If there's anything Driveclub can hang its hat on, its that it's a nice-looking game and that it does leaderboards well. Of particular note is the game's day/night cycle, which you can speed up if you want to see the passage of time happen in a more dramatic way. Driveclub's night driving showcases its pretty lighting quite well, though considering you're trying to set good times and win races, I found myself gravitating towards having all my races take place at noon once I had seen the night stuff a few times. Cars shine nicely, again showing off the way light hits them, and it all looks quite striking when you hit dusk. That said, sometimes the ground and wall textures look overly flat and undetailed, and you'll see some scenery pop into view as you get closer to it. Nothing major, it looks good.
The leaderboards in Driveclub are supplemented by a challenge system that lets you take any of your recent past performances and send the time around to your friends. You set a time to respond when sending a challenge, so you can give those friends (or, if your challenge is open, strangers) a few as 30 minutes or as long as a week to respond. The winner of the challenge gets more XP and the prizes increase as more players join a challenge. This also carries over to clubs. Car clubs in Driveclub can be open or invite-only, and clubs are ranked on leaderboards, as well. You can create club challenges to challenge other clubs to beat your performance, and this makes it so each club only gets one entry on the leaderboard. So you can put your entire club onto one challenge and have them all bang away at it in an attempt to win, if you like. Annoyingly, people can send you challenges for cars you haven't unlocked yet, but all in all it's a decent system that would be a lot more useful if it were in a better game.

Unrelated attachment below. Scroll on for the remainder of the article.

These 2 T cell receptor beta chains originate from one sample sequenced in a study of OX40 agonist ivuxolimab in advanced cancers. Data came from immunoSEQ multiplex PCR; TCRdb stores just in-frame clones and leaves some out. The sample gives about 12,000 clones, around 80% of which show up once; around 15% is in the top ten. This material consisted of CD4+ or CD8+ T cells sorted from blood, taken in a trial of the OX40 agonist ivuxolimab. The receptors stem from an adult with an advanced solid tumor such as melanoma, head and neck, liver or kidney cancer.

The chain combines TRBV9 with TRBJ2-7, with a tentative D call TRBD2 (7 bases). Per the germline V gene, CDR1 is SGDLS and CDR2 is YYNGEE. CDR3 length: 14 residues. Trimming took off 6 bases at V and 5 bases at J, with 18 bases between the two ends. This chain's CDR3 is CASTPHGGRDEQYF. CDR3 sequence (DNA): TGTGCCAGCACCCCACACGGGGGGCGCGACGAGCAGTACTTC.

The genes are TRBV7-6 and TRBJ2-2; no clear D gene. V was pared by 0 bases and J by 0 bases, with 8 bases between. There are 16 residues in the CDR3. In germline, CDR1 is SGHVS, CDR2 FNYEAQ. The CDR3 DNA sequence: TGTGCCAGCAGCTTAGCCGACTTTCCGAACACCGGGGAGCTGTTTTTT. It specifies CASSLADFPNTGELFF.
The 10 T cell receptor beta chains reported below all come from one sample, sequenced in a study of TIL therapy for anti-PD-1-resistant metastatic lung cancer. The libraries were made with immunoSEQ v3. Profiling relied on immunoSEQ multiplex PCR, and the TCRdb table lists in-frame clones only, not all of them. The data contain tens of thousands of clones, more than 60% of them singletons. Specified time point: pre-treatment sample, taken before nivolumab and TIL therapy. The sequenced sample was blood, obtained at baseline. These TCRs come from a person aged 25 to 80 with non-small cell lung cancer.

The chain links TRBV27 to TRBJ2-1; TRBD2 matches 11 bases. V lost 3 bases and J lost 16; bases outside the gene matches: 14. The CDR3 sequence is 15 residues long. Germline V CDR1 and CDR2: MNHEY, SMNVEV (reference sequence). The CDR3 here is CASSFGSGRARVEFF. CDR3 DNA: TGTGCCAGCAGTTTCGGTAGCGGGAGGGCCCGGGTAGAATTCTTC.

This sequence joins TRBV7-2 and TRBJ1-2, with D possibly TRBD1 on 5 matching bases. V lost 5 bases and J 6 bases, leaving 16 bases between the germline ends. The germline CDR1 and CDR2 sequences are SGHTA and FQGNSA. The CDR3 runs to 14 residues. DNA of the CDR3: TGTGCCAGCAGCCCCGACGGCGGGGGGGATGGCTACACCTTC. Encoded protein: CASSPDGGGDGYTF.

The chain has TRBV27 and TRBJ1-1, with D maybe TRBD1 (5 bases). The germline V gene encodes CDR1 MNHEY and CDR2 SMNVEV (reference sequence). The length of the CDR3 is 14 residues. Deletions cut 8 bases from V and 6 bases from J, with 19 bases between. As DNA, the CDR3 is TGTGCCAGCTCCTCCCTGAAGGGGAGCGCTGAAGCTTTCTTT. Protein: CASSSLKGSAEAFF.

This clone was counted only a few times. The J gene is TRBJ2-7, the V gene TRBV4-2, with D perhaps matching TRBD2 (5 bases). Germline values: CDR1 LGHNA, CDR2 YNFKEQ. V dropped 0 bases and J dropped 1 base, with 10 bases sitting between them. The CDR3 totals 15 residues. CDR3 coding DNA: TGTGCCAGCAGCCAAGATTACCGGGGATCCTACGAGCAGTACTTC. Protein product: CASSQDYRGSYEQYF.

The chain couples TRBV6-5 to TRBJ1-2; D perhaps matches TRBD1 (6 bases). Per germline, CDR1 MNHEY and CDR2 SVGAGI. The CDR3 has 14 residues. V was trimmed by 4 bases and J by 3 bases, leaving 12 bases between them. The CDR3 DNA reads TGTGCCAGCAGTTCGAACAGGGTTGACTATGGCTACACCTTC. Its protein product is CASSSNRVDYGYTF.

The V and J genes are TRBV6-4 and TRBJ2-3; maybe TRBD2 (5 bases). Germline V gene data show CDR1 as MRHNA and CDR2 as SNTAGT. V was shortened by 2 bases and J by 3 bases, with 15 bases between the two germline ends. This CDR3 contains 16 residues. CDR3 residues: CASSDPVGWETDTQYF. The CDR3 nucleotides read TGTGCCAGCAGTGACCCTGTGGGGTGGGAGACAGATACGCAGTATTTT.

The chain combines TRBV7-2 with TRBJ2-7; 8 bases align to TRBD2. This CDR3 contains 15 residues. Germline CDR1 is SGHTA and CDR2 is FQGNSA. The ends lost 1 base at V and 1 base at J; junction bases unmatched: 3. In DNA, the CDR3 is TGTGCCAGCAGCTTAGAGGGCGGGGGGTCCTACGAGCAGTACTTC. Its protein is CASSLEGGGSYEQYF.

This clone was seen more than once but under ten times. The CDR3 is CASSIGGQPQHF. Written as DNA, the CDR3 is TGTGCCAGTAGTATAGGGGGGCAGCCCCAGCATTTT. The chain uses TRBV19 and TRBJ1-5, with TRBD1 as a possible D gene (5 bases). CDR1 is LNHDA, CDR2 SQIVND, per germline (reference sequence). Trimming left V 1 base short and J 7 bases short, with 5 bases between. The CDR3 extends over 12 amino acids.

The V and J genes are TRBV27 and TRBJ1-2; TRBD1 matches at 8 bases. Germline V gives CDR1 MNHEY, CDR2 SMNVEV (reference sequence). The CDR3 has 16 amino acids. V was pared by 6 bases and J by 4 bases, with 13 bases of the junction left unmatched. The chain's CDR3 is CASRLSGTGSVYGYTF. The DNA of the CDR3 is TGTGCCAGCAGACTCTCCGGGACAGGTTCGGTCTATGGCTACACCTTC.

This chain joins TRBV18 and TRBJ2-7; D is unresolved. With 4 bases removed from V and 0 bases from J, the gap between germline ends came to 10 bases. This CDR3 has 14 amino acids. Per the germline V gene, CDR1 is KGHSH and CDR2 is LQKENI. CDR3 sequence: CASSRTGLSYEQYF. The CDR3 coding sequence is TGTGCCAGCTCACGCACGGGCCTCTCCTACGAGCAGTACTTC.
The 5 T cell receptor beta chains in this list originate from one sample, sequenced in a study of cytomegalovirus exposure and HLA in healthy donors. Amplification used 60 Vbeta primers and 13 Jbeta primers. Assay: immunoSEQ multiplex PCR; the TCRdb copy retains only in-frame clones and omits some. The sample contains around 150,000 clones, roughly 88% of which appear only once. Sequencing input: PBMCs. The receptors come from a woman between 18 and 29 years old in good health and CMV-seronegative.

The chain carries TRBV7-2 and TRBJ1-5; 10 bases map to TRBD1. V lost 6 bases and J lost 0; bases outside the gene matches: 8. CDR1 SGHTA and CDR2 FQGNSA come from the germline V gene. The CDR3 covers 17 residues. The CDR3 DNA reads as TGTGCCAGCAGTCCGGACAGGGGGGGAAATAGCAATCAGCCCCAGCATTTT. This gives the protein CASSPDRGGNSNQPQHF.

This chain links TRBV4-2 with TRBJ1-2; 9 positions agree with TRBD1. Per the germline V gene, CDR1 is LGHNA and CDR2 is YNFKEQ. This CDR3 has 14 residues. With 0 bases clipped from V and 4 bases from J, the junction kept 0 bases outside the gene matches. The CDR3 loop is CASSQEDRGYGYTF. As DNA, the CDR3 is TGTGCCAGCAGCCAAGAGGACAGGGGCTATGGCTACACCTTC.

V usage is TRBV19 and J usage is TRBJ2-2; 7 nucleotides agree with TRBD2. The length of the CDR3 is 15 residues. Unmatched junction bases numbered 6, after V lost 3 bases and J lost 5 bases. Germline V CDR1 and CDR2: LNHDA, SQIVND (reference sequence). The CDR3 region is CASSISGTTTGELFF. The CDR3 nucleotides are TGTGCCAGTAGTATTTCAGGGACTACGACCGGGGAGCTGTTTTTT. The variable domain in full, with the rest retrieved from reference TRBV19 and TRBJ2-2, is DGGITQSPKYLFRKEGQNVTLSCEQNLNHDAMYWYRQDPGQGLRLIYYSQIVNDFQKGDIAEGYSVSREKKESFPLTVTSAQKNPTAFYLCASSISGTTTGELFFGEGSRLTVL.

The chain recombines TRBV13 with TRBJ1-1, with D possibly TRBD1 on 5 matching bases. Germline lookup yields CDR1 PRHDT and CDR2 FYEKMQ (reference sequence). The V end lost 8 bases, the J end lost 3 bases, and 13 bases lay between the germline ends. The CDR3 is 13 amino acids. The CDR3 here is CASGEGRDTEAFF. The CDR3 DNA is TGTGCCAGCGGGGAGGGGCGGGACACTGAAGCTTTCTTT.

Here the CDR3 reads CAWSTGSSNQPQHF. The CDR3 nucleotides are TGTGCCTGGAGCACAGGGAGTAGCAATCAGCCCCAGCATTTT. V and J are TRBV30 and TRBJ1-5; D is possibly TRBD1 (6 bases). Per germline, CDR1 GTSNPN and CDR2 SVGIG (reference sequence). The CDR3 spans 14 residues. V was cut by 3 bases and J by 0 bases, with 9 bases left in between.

And, ultimately, that's the real problem with Driveclub. It's a shame that there aren't more options to choose from and the challenge system has potential. But it just isn't much fun to play. The core act of driving a car feels off in a way that completely put me off of playing the game. Without that in place, the rest of it just falls apart. The PlayStation 4 has been without a serious racing option since launch, and Driveclub doesn't fill that gap.